Gem and Diamond

International trade data on emerald, ruby supply skewed

International trade data on emerald, ruby supply skewed
Mining News Pro - A recent report published by Africa-focused Gemfields rings the alarm bell on the lack of reliability of data related to the international supply and trade of emeralds and rubies.
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According to Mining News Pro - According to the London-based firm, data related to coloured gemstone supply, demand and movement are not only hard to come by but when there is some information available, it is normally skewed, as gemstone values are easily underdeclared at export – with rough gems often sold for prices well below market value.

“A glaring issue in the coloured gemstone industry is the disparity in the value assigned to a gemstone, particularly in its rough form, especially within (or at the borders of) the producing country,” the report reads.

By overlaying data sources, including information from its 75%-owned Kagem emerald mine in Zambia and Montepuez ruby mine (MRM) in Mozambique, Gemfields found a 30-million-fold difference between the value of the highest – $600,0000 per gram – and lowest – $0.02 per gram – value products mined at MRM.

“This has profound implications for deposit-hosting nations. Allowing the price to be set at the point of export from the host country inevitably leads to acute under-pricing, given how subjective pricing is,” the review states. “Setting the value of rough gemstones at the time of foreign sale, rather than at the point of export, would remedy this.”

Analyses of the existing data retrieved from production, extraction and export reports also highlight the fact that official export data are likely to seriously understate the true value of the gemstones that leave a deposit-hosting country and the extent to which host nations are being robbed of the true value of their coloured gemstone resources.

“Therefore, greater efforts to combat the illicit trade are imperative,” Gemfield’s document reads.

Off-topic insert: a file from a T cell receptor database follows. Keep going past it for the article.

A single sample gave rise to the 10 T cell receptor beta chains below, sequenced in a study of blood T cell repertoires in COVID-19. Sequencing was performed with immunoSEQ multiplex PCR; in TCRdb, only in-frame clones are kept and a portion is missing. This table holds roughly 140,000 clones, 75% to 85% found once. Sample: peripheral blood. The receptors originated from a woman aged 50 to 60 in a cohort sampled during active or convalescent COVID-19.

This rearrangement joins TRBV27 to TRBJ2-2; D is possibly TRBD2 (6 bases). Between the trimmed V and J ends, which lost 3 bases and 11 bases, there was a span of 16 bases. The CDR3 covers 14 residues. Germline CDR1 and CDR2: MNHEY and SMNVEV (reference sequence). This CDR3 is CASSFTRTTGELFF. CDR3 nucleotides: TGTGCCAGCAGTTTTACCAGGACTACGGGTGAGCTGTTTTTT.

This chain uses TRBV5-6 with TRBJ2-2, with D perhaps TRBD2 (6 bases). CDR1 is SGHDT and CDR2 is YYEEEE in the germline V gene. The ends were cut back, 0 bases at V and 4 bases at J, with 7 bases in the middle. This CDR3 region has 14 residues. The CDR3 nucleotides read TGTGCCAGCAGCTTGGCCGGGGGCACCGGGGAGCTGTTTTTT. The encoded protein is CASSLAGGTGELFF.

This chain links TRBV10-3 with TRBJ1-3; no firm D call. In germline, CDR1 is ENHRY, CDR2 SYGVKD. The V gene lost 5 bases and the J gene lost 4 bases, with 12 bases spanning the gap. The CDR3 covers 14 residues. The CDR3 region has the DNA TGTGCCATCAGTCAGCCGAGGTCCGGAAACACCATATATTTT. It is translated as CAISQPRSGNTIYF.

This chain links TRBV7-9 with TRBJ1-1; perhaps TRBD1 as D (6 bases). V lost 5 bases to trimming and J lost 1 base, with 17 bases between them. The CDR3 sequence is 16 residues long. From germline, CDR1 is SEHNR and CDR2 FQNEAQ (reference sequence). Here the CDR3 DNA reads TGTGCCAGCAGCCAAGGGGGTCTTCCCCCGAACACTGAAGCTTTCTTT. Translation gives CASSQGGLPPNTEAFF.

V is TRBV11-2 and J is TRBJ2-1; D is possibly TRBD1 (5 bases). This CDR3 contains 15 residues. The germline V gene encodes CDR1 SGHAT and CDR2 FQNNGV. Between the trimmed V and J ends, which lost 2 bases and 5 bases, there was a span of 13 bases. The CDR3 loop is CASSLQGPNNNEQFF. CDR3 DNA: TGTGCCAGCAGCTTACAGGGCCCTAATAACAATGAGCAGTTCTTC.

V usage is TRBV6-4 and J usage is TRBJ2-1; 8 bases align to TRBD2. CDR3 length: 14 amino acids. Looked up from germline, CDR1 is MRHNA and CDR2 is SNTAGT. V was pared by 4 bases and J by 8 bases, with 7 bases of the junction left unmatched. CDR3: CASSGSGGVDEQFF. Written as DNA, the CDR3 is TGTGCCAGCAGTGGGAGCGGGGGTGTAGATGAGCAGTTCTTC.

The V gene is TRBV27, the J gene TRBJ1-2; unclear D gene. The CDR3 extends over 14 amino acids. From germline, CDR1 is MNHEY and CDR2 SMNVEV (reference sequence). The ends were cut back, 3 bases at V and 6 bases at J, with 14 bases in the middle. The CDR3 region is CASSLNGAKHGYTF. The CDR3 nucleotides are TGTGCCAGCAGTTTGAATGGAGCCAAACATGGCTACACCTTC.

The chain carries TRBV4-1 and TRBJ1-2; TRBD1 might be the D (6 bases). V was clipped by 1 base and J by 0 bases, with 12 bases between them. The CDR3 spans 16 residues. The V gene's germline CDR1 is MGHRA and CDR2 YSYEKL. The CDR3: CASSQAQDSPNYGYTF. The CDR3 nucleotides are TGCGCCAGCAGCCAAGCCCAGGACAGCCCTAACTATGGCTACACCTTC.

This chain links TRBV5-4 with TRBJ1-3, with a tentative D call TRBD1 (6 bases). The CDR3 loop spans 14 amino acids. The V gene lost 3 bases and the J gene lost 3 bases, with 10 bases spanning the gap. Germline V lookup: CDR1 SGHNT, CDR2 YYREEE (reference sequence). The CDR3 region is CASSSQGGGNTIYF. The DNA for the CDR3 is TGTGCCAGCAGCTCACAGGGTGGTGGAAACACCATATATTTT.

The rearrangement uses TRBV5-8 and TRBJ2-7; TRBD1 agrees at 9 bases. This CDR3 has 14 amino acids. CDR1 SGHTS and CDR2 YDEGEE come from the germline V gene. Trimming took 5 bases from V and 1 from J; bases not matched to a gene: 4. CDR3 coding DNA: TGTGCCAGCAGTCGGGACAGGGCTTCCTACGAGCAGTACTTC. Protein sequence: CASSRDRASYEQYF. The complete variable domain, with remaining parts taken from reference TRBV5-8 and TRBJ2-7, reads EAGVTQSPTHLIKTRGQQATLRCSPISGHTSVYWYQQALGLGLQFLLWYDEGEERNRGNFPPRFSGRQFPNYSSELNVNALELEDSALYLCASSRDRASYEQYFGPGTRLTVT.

As an example of what can be done to improve the way the gemstone sector operates, Gemfields presents the case of its MRM operation, which joined the ‘ruby rush’ in the Montepuez area a decade ago and whose effort to join forces with artisanal and formalized small-scale operators led it to significatively up its production and the returns to Mozambique, accounting for 94% of the country’s official monetary inflows of rubies, emeralds and sapphires from January 2011 to June 2021.

“Prior to MRM’s first auction in June 2014, and since January 2011, when the data commences, cumulative exports of rubies, sapphires and emeralds across all Mozambican producers totalled less than $1 million,” the report reads. “The data makes it clear that, with the exception of MRM, Mozambique’s emerald, ruby and sapphire wealth simply evaporated over the last decade.”

The research conducted by the firm also allowed it to estimate that Mozambique provides around 40% of the world’s production volume of rubies in all qualities and has supplied between 50% and 70% of yearly facet-quality rubies.

Zambia, on the other hand, is believed to have accounted for more than 70% of global emerald production since 2010, while Gemfield’s Kagem mine in the South African country is considered to be responsible for at least 50% of the nation’s total emerald production and, in consequence, 35% of the world’s production of the green gemstone.

These conclusions, however, are to be taken with a grain of salt, the report’s authors say, as the data collected and used are often inconsistent and far from robust.

“Yet, these are the only data sources readily available for analysis and interpretation. While rather fuzzy, they allow an initial picture to be formed,” the dossier states. “Gemfields invites other industry players and sources to collaborate, to help improve the strength of these data and work together to compile a subsequent research report in late 2022.”


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